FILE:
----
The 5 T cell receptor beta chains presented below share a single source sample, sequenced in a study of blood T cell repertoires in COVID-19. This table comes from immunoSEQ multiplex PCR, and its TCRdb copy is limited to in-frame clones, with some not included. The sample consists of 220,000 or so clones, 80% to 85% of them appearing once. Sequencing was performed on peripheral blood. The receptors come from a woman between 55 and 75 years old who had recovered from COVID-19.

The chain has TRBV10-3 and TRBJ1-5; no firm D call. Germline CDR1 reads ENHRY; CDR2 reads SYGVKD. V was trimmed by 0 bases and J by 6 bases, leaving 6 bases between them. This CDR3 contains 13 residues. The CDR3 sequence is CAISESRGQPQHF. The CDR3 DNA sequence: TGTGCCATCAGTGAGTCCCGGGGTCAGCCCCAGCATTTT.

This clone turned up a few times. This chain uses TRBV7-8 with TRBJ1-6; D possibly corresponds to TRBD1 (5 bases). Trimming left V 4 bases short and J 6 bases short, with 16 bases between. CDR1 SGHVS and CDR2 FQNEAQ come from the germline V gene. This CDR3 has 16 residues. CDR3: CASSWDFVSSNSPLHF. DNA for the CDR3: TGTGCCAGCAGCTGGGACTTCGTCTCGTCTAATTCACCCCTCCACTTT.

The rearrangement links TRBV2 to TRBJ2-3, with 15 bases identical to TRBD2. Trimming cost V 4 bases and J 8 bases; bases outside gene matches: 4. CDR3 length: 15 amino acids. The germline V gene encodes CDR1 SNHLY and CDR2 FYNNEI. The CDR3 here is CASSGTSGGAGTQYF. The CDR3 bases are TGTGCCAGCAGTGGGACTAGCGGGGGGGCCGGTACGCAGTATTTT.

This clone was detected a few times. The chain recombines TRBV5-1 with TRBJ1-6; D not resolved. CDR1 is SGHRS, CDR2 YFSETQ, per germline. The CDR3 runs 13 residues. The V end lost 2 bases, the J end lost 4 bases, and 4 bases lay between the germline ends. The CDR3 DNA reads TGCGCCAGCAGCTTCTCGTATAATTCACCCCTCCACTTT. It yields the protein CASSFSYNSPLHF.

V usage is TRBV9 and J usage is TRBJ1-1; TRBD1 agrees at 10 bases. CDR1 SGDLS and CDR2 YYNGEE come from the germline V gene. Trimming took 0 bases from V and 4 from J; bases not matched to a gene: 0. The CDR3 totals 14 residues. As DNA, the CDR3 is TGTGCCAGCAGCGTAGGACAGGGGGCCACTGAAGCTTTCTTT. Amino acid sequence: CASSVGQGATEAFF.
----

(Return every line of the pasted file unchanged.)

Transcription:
The 5 T cell receptor beta chains presented below share a single source sample, sequenced in a study of blood T cell repertoires in COVID-19. This table comes from immunoSEQ multiplex PCR, and its TCRdb copy is limited to in-frame clones, with some not included. The sample consists of 220,000 or so clones, 80% to 85% of them appearing once. Sequencing was performed on peripheral blood. The receptors come from a woman between 55 and 75 years old who had recovered from COVID-19.

The chain has TRBV10-3 and TRBJ1-5; no firm D call. Germline CDR1 reads ENHRY; CDR2 reads SYGVKD. V was trimmed by 0 bases and J by 6 bases, leaving 6 bases between them. This CDR3 contains 13 residues. The CDR3 sequence is CAISESRGQPQHF. The CDR3 DNA sequence: TGTGCCATCAGTGAGTCCCGGGGTCAGCCCCAGCATTTT.

This clone turned up a few times. This chain uses TRBV7-8 with TRBJ1-6; D possibly corresponds to TRBD1 (5 bases). Trimming left V 4 bases short and J 6 bases short, with 16 bases between. CDR1 SGHVS and CDR2 FQNEAQ come from the germline V gene. This CDR3 has 16 residues. CDR3: CASSWDFVSSNSPLHF. DNA for the CDR3: TGTGCCAGCAGCTGGGACTTCGTCTCGTCTAATTCACCCCTCCACTTT.

The rearrangement links TRBV2 to TRBJ2-3, with 15 bases identical to TRBD2. Trimming cost V 4 bases and J 8 bases; bases outside gene matches: 4. CDR3 length: 15 amino acids. The germline V gene encodes CDR1 SNHLY and CDR2 FYNNEI. The CDR3 here is CASSGTSGGAGTQYF. The CDR3 bases are TGTGCCAGCAGTGGGACTAGCGGGGGGGCCGGTACGCAGTATTTT.

This clone was detected a few times. The chain recombines TRBV5-1 with TRBJ1-6; D not resolved. CDR1 is SGHRS, CDR2 YFSETQ, per germline. The CDR3 runs 13 residues. The V end lost 2 bases, the J end lost 4 bases, and 4 bases lay between the germline ends. The CDR3 DNA reads TGCGCCAGCAGCTTCTCGTATAATTCACCCCTCCACTTT. It yields the protein CASSFSYNSPLHF.

V usage is TRBV9 and J usage is TRBJ1-1; TRBD1 agrees at 10 bases. CDR1 SGDLS and CDR2 YYNGEE come from the germline V gene. Trimming took 0 bases from V and 4 from J; bases not matched to a gene: 0. The CDR3 totals 14 residues. As DNA, the CDR3 is TGTGCCAGCAGCGTAGGACAGGGGGCCACTGAAGCTTTCTTT. Amino acid sequence: CASSVGQGATEAFF.